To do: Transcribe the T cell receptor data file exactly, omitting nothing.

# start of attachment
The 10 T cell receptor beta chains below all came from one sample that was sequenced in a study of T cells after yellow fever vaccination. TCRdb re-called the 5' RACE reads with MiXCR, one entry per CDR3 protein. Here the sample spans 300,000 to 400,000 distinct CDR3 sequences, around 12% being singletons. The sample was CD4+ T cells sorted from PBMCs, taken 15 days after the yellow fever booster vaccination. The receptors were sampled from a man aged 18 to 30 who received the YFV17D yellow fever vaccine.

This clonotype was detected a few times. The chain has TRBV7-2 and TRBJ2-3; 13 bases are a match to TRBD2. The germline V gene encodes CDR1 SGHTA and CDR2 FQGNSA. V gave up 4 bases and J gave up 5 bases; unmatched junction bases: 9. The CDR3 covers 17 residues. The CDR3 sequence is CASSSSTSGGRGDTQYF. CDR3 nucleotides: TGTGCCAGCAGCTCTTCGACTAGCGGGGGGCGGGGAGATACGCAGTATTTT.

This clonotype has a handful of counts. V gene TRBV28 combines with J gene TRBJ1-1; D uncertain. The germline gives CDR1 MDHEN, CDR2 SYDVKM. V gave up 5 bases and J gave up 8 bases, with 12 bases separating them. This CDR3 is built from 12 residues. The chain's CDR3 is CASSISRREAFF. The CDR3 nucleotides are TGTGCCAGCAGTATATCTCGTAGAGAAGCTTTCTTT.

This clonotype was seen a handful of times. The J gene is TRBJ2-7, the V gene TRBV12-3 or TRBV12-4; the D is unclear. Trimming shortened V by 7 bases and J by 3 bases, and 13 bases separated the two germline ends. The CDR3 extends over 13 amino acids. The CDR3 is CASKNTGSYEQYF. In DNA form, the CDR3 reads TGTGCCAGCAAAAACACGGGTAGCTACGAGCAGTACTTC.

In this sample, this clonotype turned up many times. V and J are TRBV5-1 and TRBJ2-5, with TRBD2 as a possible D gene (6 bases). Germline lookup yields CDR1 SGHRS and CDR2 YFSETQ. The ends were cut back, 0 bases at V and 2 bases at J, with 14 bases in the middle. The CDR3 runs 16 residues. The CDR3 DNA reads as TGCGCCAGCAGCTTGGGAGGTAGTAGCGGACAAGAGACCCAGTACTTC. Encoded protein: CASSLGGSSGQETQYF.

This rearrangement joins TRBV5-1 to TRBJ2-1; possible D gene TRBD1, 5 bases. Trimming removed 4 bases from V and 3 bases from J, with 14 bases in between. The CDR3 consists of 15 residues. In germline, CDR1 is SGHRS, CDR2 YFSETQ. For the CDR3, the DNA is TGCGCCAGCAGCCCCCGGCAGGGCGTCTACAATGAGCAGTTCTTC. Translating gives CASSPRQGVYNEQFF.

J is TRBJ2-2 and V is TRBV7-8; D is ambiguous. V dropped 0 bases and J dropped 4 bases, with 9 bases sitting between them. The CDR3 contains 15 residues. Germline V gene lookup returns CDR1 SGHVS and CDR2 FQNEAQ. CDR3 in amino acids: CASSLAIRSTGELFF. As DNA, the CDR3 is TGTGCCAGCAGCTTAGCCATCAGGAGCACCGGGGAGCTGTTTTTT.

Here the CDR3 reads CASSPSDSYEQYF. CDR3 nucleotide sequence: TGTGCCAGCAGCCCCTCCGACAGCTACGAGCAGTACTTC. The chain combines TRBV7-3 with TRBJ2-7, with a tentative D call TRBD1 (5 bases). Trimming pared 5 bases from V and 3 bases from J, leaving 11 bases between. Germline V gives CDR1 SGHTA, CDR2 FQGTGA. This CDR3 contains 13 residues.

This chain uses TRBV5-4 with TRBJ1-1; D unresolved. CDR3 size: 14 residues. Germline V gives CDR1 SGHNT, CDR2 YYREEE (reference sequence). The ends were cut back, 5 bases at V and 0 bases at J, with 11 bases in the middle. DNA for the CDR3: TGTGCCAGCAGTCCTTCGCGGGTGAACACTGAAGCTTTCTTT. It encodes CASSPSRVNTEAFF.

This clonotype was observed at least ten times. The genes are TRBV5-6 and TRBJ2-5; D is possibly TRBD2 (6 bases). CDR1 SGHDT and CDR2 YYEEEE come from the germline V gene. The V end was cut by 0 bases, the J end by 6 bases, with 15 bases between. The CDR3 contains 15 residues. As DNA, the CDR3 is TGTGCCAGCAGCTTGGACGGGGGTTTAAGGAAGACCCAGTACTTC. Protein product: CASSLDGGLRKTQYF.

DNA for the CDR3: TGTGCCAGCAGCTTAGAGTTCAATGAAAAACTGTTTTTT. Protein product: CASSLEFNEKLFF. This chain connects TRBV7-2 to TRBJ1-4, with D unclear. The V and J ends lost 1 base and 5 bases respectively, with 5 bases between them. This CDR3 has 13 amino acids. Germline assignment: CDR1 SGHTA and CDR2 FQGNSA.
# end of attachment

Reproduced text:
The 10 T cell receptor beta chains below all came from one sample that was sequenced in a study of T cells after yellow fever vaccination. TCRdb re-called the 5' RACE reads with MiXCR, one entry per CDR3 protein. Here the sample spans 300,000 to 400,000 distinct CDR3 sequences, around 12% being singletons. The sample was CD4+ T cells sorted from PBMCs, taken 15 days after the yellow fever booster vaccination. The receptors were sampled from a man aged 18 to 30 who received the YFV17D yellow fever vaccine.

This clonotype was detected a few times. The chain has TRBV7-2 and TRBJ2-3; 13 bases are a match to TRBD2. The germline V gene encodes CDR1 SGHTA and CDR2 FQGNSA. V gave up 4 bases and J gave up 5 bases; unmatched junction bases: 9. The CDR3 covers 17 residues. The CDR3 sequence is CASSSSTSGGRGDTQYF. CDR3 nucleotides: TGTGCCAGCAGCTCTTCGACTAGCGGGGGGCGGGGAGATACGCAGTATTTT.

This clonotype has a handful of counts. V gene TRBV28 combines with J gene TRBJ1-1; D uncertain. The germline gives CDR1 MDHEN, CDR2 SYDVKM. V gave up 5 bases and J gave up 8 bases, with 12 bases separating them. This CDR3 is built from 12 residues. The chain's CDR3 is CASSISRREAFF. The CDR3 nucleotides are TGTGCCAGCAGTATATCTCGTAGAGAAGCTTTCTTT.

This clonotype was seen a handful of times. The J gene is TRBJ2-7, the V gene TRBV12-3 or TRBV12-4; the D is unclear. Trimming shortened V by 7 bases and J by 3 bases, and 13 bases separated the two germline ends. The CDR3 extends over 13 amino acids. The CDR3 is CASKNTGSYEQYF. In DNA form, the CDR3 reads TGTGCCAGCAAAAACACGGGTAGCTACGAGCAGTACTTC.

In this sample, this clonotype turned up many times. V and J are TRBV5-1 and TRBJ2-5, with TRBD2 as a possible D gene (6 bases). Germline lookup yields CDR1 SGHRS and CDR2 YFSETQ. The ends were cut back, 0 bases at V and 2 bases at J, with 14 bases in the middle. The CDR3 runs 16 residues. The CDR3 DNA reads as TGCGCCAGCAGCTTGGGAGGTAGTAGCGGACAAGAGACCCAGTACTTC. Encoded protein: CASSLGGSSGQETQYF.

This rearrangement joins TRBV5-1 to TRBJ2-1; possible D gene TRBD1, 5 bases. Trimming removed 4 bases from V and 3 bases from J, with 14 bases in between. The CDR3 consists of 15 residues. In germline, CDR1 is SGHRS, CDR2 YFSETQ. For the CDR3, the DNA is TGCGCCAGCAGCCCCCGGCAGGGCGTCTACAATGAGCAGTTCTTC. Translating gives CASSPRQGVYNEQFF.

J is TRBJ2-2 and V is TRBV7-8; D is ambiguous. V dropped 0 bases and J dropped 4 bases, with 9 bases sitting between them. The CDR3 contains 15 residues. Germline V gene lookup returns CDR1 SGHVS and CDR2 FQNEAQ. CDR3 in amino acids: CASSLAIRSTGELFF. As DNA, the CDR3 is TGTGCCAGCAGCTTAGCCATCAGGAGCACCGGGGAGCTGTTTTTT.

Here the CDR3 reads CASSPSDSYEQYF. CDR3 nucleotide sequence: TGTGCCAGCAGCCCCTCCGACAGCTACGAGCAGTACTTC. The chain combines TRBV7-3 with TRBJ2-7, with a tentative D call TRBD1 (5 bases). Trimming pared 5 bases from V and 3 bases from J, leaving 11 bases between. Germline V gives CDR1 SGHTA, CDR2 FQGTGA. This CDR3 contains 13 residues.

This chain uses TRBV5-4 with TRBJ1-1; D unresolved. CDR3 size: 14 residues. Germline V gives CDR1 SGHNT, CDR2 YYREEE (reference sequence). The ends were cut back, 5 bases at V and 0 bases at J, with 11 bases in the middle. DNA for the CDR3: TGTGCCAGCAGTCCTTCGCGGGTGAACACTGAAGCTTTCTTT. It encodes CASSPSRVNTEAFF.

This clonotype was observed at least ten times. The genes are TRBV5-6 and TRBJ2-5; D is possibly TRBD2 (6 bases). CDR1 SGHDT and CDR2 YYEEEE come from the germline V gene. The V end was cut by 0 bases, the J end by 6 bases, with 15 bases between. The CDR3 contains 15 residues. As DNA, the CDR3 is TGTGCCAGCAGCTTGGACGGGGGTTTAAGGAAGACCCAGTACTTC. Protein product: CASSLDGGLRKTQYF.

DNA for the CDR3: TGTGCCAGCAGCTTAGAGTTCAATGAAAAACTGTTTTTT. Protein product: CASSLEFNEKLFF. This chain connects TRBV7-2 to TRBJ1-4, with D unclear. The V and J ends lost 1 base and 5 bases respectively, with 5 bases between them. This CDR3 has 13 amino acids. Germline assignment: CDR1 SGHTA and CDR2 FQGNSA.